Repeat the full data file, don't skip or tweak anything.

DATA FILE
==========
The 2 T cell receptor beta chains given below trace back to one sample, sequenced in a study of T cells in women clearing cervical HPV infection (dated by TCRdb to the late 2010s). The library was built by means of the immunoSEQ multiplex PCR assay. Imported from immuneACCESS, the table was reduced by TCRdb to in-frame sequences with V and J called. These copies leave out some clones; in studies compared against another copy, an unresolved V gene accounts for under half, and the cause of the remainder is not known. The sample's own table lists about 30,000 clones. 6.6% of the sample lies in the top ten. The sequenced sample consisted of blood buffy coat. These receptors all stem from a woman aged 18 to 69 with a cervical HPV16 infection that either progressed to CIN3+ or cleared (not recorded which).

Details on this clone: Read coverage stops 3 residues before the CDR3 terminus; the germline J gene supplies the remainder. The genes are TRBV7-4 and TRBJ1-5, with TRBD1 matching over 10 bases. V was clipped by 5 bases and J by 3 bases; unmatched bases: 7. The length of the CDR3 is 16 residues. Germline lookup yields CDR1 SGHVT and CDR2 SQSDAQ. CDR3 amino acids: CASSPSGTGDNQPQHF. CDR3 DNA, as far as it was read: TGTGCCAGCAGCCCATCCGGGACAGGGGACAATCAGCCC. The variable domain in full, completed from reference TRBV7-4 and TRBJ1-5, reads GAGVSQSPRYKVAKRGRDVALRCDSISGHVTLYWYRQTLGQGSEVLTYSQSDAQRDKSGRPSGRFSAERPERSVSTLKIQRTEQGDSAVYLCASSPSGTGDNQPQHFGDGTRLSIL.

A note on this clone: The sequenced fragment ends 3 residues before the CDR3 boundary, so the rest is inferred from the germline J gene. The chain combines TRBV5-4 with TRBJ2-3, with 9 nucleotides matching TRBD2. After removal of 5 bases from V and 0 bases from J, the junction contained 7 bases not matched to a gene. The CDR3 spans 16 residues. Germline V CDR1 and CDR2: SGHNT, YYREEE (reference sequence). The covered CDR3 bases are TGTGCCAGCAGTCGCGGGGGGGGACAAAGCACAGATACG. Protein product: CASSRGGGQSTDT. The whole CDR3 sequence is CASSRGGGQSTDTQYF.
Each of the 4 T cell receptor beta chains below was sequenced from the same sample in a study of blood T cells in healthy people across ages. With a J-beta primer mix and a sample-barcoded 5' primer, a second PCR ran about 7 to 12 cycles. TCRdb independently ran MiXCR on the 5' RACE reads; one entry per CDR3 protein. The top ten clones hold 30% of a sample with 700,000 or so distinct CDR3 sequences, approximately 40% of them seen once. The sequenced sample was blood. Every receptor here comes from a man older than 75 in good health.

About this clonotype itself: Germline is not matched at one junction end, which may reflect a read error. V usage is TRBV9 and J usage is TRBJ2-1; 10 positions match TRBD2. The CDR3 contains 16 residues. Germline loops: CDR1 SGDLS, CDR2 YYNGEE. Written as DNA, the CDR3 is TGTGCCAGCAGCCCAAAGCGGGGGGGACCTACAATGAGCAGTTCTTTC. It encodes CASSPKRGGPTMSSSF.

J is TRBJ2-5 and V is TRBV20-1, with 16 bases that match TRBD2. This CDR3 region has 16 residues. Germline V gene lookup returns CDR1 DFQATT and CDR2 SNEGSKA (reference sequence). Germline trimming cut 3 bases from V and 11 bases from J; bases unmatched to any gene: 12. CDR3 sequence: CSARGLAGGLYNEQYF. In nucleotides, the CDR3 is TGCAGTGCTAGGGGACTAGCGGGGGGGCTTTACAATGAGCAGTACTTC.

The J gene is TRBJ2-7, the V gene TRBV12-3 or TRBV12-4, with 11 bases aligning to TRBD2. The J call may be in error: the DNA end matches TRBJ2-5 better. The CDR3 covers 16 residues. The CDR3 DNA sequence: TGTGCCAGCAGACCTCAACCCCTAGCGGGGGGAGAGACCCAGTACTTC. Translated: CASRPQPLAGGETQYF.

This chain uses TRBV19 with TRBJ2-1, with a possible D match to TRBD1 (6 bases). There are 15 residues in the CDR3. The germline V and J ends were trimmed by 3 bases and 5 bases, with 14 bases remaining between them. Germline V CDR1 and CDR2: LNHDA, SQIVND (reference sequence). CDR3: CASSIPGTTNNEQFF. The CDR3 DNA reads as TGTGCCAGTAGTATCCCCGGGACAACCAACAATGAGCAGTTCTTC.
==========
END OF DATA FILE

The 2 T cell receptor beta chains given below trace back to one sample, sequenced in a study of T cells in women clearing cervical HPV infection (dated by TCRdb to the late 2010s). The library was built by means of the immunoSEQ multiplex PCR assay. Imported from immuneACCESS, the table was reduced by TCRdb to in-frame sequences with V and J called. These copies leave out some clones; in studies compared against another copy, an unresolved V gene accounts for under half, and the cause of the remainder is not known. The sample's own table lists about 30,000 clones. 6.6% of the sample lies in the top ten. The sequenced sample consisted of blood buffy coat. These receptors all stem from a woman aged 18 to 69 with a cervical HPV16 infection that either progressed to CIN3+ or cleared (not recorded which).

Details on this clone: Read coverage stops 3 residues before the CDR3 terminus; the germline J gene supplies the remainder. The genes are TRBV7-4 and TRBJ1-5, with TRBD1 matching over 10 bases. V was clipped by 5 bases and J by 3 bases; unmatched bases: 7. The length of the CDR3 is 16 residues. Germline lookup yields CDR1 SGHVT and CDR2 SQSDAQ. CDR3 amino acids: CASSPSGTGDNQPQHF. CDR3 DNA, as far as it was read: TGTGCCAGCAGCCCATCCGGGACAGGGGACAATCAGCCC. The variable domain in full, completed from reference TRBV7-4 and TRBJ1-5, reads GAGVSQSPRYKVAKRGRDVALRCDSISGHVTLYWYRQTLGQGSEVLTYSQSDAQRDKSGRPSGRFSAERPERSVSTLKIQRTEQGDSAVYLCASSPSGTGDNQPQHFGDGTRLSIL.

A note on this clone: The sequenced fragment ends 3 residues before the CDR3 boundary, so the rest is inferred from the germline J gene. The chain combines TRBV5-4 with TRBJ2-3, with 9 nucleotides matching TRBD2. After removal of 5 bases from V and 0 bases from J, the junction contained 7 bases not matched to a gene. The CDR3 spans 16 residues. Germline V CDR1 and CDR2: SGHNT, YYREEE (reference sequence). The covered CDR3 bases are TGTGCCAGCAGTCGCGGGGGGGGACAAAGCACAGATACG. Protein product: CASSRGGGQSTDT. The whole CDR3 sequence is CASSRGGGQSTDTQYF.
Each of the 4 T cell receptor beta chains below was sequenced from the same sample in a study of blood T cells in healthy people across ages. With a J-beta primer mix and a sample-barcoded 5' primer, a second PCR ran about 7 to 12 cycles. TCRdb independently ran MiXCR on the 5' RACE reads; one entry per CDR3 protein. The top ten clones hold 30% of a sample with 700,000 or so distinct CDR3 sequences, approximately 40% of them seen once. The sequenced sample was blood. Every receptor here comes from a man older than 75 in good health.

About this clonotype itself: Germline is not matched at one junction end, which may reflect a read error. V usage is TRBV9 and J usage is TRBJ2-1; 10 positions match TRBD2. The CDR3 contains 16 residues. Germline loops: CDR1 SGDLS, CDR2 YYNGEE. Written as DNA, the CDR3 is TGTGCCAGCAGCCCAAAGCGGGGGGGACCTACAATGAGCAGTTCTTTC. It encodes CASSPKRGGPTMSSSF.

J is TRBJ2-5 and V is TRBV20-1, with 16 bases that match TRBD2. This CDR3 region has 16 residues. Germline V gene lookup returns CDR1 DFQATT and CDR2 SNEGSKA (reference sequence). Germline trimming cut 3 bases from V and 11 bases from J; bases unmatched to any gene: 12. CDR3 sequence: CSARGLAGGLYNEQYF. In nucleotides, the CDR3 is TGCAGTGCTAGGGGACTAGCGGGGGGGCTTTACAATGAGCAGTACTTC.

The J gene is TRBJ2-7, the V gene TRBV12-3 or TRBV12-4, with 11 bases aligning to TRBD2. The J call may be in error: the DNA end matches TRBJ2-5 better. The CDR3 covers 16 residues. The CDR3 DNA sequence: TGTGCCAGCAGACCTCAACCCCTAGCGGGGGGAGAGACCCAGTACTTC. Translated: CASRPQPLAGGETQYF.

This chain uses TRBV19 with TRBJ2-1, with a possible D match to TRBD1 (6 bases). There are 15 residues in the CDR3. The germline V and J ends were trimmed by 3 bases and 5 bases, with 14 bases remaining between them. Germline V CDR1 and CDR2: LNHDA, SQIVND (reference sequence). CDR3: CASSIPGTTNNEQFF. The CDR3 DNA reads as TGTGCCAGTAGTATCCCCGGGACAACCAACAATGAGCAGTTCTTC.